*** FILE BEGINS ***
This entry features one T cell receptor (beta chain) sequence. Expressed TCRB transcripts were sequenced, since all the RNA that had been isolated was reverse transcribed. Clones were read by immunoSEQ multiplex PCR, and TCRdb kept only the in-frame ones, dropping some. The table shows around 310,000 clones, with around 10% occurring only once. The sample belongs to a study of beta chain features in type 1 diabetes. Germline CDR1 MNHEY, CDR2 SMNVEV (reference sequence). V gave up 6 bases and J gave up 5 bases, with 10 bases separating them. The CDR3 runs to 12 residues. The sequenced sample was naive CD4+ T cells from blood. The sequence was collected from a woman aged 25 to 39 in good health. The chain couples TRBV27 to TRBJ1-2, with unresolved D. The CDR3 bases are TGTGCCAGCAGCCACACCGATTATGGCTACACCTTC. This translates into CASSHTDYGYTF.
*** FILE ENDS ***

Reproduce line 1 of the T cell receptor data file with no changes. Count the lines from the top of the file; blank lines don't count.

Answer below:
This entry features one T cell receptor (beta chain) sequence. Expressed TCRB transcripts were sequenced, since all the RNA that had been isolated was reverse transcribed. Clones were read by immunoSEQ multiplex PCR, and TCRdb kept only the in-frame ones, dropping some. The table shows around 310,000 clones, with around 10% occurring only once. The sample belongs to a study of beta chain features in type 1 diabetes. Germline CDR1 MNHEY, CDR2 SMNVEV (reference sequence). V gave up 6 bases and J gave up 5 bases, with 10 bases separating them. The CDR3 runs to 12 residues. The sequenced sample was naive CD4+ T cells from blood. The sequence was collected from a woman aged 25 to 39 in good health. The chain couples TRBV27 to TRBJ1-2, with unresolved D. The CDR3 bases are TGTGCCAGCAGCCACACCGATTATGGCTACACCTTC. This translates into CASSHTDYGYTF.